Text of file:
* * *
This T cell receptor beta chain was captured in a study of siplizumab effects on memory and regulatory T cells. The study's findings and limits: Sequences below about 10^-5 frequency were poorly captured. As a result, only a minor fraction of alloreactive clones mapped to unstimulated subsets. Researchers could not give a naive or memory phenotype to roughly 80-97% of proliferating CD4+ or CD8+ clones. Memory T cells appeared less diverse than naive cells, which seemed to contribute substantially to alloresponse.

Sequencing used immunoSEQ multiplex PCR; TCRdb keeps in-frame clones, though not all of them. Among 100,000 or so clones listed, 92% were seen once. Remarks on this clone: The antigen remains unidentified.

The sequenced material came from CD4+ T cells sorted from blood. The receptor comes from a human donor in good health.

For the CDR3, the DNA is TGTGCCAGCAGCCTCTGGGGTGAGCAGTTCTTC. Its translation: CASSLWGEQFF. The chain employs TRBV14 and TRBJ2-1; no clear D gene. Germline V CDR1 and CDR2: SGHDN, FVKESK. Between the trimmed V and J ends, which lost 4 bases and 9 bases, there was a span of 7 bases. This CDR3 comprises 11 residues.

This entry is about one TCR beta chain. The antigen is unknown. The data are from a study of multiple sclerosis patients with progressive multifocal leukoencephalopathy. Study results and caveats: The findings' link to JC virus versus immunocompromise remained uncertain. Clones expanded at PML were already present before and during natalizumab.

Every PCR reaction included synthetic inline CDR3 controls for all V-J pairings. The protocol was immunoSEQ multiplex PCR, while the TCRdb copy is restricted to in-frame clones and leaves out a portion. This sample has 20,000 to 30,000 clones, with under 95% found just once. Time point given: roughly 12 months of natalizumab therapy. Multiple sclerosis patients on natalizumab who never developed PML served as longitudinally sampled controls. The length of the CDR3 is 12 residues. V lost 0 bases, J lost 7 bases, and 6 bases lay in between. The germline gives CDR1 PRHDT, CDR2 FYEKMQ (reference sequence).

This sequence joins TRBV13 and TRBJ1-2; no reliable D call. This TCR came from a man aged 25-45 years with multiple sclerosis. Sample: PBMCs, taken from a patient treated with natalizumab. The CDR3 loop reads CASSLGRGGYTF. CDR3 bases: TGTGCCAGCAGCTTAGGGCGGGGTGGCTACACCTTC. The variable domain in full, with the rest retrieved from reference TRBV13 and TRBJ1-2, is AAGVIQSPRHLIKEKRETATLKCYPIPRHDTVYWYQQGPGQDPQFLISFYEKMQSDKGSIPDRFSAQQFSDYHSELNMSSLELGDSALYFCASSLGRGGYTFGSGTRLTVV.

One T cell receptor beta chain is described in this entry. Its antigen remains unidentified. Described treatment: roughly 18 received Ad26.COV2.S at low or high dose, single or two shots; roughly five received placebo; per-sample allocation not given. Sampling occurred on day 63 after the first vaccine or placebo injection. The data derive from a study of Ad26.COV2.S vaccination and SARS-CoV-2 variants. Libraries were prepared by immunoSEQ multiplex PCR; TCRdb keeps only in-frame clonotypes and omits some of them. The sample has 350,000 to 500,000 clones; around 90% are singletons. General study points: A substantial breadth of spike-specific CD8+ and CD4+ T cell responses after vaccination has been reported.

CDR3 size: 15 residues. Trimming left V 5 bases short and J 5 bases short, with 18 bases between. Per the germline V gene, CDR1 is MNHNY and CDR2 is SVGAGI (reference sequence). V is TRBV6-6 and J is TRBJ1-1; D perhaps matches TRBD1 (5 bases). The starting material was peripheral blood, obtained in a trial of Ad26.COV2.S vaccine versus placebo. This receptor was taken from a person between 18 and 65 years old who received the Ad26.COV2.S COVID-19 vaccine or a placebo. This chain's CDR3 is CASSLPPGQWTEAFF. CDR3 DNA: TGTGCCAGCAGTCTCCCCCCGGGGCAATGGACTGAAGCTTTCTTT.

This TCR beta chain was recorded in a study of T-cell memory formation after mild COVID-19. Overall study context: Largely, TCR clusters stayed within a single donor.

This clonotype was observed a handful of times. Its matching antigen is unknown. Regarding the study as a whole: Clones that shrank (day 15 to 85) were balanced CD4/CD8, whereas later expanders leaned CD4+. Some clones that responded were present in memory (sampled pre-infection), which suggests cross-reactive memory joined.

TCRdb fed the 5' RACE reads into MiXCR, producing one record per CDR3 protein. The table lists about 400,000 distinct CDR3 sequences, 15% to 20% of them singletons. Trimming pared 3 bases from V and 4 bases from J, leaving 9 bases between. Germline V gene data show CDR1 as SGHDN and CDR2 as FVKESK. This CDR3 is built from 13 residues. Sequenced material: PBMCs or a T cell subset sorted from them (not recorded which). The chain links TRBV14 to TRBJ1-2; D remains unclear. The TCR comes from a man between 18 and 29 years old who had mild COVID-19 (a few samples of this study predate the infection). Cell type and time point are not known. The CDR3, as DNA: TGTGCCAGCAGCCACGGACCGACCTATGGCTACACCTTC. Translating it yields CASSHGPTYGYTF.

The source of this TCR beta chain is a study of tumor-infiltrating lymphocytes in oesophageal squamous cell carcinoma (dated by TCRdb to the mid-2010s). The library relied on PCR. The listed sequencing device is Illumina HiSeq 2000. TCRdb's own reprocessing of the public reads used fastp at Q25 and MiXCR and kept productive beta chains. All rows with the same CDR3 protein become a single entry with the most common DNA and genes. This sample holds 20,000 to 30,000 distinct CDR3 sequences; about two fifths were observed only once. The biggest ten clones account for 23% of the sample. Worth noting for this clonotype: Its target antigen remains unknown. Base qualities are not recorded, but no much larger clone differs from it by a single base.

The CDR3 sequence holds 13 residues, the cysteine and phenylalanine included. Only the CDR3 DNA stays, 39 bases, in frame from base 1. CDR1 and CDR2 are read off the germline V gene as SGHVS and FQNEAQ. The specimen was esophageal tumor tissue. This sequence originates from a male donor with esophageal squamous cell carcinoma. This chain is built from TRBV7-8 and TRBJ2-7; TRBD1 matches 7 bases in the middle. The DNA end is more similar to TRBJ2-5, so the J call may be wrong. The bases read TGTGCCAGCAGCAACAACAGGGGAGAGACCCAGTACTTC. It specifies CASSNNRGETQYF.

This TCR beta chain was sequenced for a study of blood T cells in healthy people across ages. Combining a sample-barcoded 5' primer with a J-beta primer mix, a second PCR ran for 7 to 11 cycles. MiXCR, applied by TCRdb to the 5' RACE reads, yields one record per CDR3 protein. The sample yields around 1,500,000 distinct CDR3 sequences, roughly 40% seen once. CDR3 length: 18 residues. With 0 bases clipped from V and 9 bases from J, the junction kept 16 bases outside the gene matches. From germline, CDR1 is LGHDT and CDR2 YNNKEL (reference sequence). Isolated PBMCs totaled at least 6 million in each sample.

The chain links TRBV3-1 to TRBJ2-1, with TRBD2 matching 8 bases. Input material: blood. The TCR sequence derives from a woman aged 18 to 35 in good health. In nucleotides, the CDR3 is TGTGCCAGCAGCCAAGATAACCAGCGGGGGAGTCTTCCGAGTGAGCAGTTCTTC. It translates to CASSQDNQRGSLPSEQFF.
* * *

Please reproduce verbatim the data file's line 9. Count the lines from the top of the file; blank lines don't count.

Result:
CDR3 size: 15 residues. Trimming left V 5 bases short and J 5 bases short, with 18 bases between. Per the germline V gene, CDR1 is MNHNY and CDR2 is SVGAGI (reference sequence). V is TRBV6-6 and J is TRBJ1-1; D perhaps matches TRBD1 (5 bases). The starting material was peripheral blood, obtained in a trial of Ad26.COV2.S vaccine versus placebo. This receptor was taken from a person between 18 and 65 years old who received the Ad26.COV2.S COVID-19 vaccine or a placebo. This chain's CDR3 is CASSLPPGQWTEAFF. CDR3 DNA: TGTGCCAGCAGTCTCCCCCCGGGGCAATGGACTGAAGCTTTCTTT.